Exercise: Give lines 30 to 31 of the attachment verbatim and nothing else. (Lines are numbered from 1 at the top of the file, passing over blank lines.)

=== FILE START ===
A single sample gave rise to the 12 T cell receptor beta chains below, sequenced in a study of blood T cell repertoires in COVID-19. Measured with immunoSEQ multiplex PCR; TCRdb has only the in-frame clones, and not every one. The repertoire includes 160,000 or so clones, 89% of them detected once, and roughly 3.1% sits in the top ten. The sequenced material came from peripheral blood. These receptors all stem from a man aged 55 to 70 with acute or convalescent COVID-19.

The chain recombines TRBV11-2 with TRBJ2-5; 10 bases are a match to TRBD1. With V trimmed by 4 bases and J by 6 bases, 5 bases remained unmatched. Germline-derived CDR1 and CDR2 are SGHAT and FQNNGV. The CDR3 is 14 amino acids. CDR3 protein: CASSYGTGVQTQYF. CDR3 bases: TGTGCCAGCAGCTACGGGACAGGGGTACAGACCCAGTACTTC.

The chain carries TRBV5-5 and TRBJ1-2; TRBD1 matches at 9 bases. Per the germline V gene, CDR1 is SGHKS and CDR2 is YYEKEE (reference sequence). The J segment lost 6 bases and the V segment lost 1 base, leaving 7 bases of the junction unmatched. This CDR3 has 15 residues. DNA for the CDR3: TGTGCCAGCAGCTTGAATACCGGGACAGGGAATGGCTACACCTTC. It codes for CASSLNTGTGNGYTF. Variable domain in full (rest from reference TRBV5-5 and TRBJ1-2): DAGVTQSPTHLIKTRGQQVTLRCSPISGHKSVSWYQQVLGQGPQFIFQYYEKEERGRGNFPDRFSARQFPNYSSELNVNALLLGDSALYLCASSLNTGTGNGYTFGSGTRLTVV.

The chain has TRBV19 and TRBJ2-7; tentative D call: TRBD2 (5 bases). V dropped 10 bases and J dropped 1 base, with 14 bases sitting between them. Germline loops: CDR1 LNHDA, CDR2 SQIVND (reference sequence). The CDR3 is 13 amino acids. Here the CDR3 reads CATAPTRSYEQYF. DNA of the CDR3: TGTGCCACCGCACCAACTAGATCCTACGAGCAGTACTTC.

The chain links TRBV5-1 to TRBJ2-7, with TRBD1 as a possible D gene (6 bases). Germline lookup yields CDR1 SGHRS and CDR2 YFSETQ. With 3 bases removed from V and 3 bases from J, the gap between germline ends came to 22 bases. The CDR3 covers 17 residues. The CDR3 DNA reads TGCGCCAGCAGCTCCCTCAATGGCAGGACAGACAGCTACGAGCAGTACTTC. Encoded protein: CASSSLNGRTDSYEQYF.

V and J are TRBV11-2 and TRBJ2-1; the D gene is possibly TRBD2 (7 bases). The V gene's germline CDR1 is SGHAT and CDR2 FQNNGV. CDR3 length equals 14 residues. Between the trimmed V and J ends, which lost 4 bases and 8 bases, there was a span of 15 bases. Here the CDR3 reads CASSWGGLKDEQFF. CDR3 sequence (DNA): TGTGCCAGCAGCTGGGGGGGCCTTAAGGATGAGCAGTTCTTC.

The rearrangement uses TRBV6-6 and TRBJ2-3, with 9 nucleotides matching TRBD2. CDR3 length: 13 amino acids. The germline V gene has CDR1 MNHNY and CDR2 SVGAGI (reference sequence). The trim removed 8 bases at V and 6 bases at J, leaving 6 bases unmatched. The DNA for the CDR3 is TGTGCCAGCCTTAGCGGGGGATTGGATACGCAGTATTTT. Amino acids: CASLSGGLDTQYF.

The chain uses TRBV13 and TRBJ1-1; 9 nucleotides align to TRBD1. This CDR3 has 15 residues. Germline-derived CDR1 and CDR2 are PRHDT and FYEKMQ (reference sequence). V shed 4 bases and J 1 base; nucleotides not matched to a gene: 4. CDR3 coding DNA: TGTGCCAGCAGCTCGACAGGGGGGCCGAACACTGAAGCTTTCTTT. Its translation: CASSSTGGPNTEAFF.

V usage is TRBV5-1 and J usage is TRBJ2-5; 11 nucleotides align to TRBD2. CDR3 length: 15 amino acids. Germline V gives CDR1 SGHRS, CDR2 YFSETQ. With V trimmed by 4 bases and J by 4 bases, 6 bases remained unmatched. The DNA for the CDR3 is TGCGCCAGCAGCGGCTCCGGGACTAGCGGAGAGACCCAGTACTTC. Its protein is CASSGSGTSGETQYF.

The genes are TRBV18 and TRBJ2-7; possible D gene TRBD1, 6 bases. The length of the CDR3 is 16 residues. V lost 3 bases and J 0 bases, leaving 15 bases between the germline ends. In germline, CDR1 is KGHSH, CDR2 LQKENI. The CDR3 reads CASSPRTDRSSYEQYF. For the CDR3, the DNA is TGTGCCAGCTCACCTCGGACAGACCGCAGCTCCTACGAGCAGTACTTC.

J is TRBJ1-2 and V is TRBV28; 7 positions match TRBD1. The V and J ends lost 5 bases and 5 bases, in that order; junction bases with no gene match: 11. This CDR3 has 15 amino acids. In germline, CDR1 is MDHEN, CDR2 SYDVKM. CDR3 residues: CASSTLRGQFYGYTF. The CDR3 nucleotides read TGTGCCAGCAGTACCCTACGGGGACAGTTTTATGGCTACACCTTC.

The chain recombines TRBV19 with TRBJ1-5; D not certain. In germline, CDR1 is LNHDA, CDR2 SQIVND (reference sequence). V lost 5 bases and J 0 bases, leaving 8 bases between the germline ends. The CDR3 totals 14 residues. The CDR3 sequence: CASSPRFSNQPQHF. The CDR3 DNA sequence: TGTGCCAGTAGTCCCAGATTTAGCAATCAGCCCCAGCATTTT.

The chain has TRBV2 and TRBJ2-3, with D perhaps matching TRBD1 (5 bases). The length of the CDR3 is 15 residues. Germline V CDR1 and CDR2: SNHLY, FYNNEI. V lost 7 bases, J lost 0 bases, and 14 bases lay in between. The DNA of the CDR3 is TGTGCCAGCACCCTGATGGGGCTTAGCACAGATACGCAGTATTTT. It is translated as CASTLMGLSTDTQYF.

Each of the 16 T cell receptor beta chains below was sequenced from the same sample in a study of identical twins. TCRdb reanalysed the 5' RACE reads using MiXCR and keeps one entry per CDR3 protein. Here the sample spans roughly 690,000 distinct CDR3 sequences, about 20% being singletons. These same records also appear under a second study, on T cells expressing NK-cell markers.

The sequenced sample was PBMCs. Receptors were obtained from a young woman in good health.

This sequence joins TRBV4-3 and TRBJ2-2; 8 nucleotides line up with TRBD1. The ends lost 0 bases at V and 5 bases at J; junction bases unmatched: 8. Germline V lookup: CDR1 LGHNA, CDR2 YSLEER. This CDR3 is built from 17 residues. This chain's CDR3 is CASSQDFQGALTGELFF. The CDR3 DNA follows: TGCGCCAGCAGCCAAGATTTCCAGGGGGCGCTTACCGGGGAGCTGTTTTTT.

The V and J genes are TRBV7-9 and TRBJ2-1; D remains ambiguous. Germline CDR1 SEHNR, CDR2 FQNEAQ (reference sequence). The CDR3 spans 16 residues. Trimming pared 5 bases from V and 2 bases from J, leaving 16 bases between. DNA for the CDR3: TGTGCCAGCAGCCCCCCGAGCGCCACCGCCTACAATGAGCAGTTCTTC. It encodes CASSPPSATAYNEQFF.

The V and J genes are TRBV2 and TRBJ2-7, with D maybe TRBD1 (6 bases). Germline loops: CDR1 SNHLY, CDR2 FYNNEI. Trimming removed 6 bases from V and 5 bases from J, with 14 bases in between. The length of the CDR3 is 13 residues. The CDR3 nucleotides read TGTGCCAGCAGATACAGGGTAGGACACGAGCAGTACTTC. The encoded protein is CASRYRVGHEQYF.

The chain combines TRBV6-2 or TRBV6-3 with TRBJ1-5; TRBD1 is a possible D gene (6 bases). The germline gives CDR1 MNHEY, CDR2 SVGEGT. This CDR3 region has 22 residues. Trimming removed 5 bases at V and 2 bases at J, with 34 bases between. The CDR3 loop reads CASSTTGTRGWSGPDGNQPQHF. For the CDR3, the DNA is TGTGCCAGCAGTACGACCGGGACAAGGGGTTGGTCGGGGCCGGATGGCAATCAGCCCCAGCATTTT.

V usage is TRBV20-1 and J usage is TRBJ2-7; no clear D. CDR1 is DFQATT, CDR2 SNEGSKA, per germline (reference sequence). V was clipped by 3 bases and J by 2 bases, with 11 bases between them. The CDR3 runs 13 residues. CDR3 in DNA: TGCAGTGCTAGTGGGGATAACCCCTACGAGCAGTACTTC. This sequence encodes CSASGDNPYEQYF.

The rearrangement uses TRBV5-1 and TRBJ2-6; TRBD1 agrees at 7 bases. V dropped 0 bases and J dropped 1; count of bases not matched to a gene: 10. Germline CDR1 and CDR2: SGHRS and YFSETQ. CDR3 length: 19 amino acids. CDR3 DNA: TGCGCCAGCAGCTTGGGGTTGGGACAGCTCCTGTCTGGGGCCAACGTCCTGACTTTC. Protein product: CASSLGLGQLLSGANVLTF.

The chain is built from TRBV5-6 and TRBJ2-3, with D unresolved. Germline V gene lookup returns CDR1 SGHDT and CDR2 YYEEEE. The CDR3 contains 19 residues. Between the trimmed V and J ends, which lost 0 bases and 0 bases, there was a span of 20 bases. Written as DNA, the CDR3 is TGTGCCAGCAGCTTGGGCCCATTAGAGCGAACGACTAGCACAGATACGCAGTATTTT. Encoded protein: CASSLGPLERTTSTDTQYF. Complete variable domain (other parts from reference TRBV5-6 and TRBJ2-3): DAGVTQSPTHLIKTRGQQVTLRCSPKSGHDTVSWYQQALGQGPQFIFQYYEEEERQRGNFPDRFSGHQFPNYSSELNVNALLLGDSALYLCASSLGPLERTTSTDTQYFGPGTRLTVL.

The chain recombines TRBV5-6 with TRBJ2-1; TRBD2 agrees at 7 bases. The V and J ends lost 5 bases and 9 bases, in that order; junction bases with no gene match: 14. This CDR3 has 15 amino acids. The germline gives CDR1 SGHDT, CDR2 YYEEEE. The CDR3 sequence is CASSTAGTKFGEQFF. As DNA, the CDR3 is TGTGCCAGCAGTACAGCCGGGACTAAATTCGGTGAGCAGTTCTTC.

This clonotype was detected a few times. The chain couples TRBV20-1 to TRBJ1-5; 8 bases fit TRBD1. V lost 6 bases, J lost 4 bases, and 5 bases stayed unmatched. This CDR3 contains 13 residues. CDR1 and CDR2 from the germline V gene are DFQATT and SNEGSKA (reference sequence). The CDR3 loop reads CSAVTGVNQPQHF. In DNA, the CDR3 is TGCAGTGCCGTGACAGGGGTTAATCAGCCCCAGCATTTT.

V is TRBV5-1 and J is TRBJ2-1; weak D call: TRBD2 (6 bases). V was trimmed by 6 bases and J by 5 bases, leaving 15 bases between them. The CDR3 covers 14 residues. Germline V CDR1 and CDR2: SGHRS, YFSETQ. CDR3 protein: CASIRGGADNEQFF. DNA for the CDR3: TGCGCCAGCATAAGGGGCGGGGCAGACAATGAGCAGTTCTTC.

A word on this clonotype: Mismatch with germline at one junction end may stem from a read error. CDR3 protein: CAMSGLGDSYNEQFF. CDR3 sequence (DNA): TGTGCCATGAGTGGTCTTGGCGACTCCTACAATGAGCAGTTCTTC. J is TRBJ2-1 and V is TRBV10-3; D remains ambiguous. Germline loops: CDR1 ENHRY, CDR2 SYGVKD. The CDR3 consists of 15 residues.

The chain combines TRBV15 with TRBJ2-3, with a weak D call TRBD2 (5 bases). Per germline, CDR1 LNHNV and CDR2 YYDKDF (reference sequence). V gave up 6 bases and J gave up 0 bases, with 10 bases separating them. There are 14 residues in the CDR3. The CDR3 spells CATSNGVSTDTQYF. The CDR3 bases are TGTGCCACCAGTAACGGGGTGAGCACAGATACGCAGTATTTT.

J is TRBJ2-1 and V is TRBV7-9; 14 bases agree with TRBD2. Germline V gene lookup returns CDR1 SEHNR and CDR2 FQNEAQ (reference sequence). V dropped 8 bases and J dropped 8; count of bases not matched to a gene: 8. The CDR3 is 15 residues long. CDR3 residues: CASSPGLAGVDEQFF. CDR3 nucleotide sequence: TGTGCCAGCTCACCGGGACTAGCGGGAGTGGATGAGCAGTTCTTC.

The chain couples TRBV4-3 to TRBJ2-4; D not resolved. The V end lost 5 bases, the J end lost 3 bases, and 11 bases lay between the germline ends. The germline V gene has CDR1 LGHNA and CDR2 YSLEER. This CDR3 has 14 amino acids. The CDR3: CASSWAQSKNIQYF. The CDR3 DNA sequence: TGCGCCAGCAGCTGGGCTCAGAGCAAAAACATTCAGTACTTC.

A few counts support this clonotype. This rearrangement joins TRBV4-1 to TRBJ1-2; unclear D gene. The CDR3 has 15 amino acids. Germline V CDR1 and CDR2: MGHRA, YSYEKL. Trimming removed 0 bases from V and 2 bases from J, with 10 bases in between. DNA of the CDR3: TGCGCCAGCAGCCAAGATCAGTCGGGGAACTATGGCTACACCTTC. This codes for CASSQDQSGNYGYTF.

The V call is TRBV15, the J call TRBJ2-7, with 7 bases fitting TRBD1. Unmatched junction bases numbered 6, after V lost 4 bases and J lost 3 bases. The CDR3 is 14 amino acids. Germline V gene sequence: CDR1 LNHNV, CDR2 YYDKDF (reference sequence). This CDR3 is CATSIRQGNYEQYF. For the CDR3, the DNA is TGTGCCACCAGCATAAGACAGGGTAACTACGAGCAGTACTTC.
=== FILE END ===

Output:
A few counts support this clonotype. This rearrangement joins TRBV4-1 to TRBJ1-2; unclear D gene. The CDR3 has 15 amino acids. Germline V CDR1 and CDR2: MGHRA, YSYEKL. Trimming removed 0 bases from V and 2 bases from J, with 10 bases in between. DNA of the CDR3: TGCGCCAGCAGCCAAGATCAGTCGGGGAACTATGGCTACACCTTC. This codes for CASSQDQSGNYGYTF.

The V call is TRBV15, the J call TRBJ2-7, with 7 bases fitting TRBD1. Unmatched junction bases numbered 6, after V lost 4 bases and J lost 3 bases. The CDR3 is 14 amino acids. Germline V gene sequence: CDR1 LNHNV, CDR2 YYDKDF (reference sequence). This CDR3 is CATSIRQGNYEQYF. For the CDR3, the DNA is TGTGCCACCAGCATAAGACAGGGTAACTACGAGCAGTACTTC.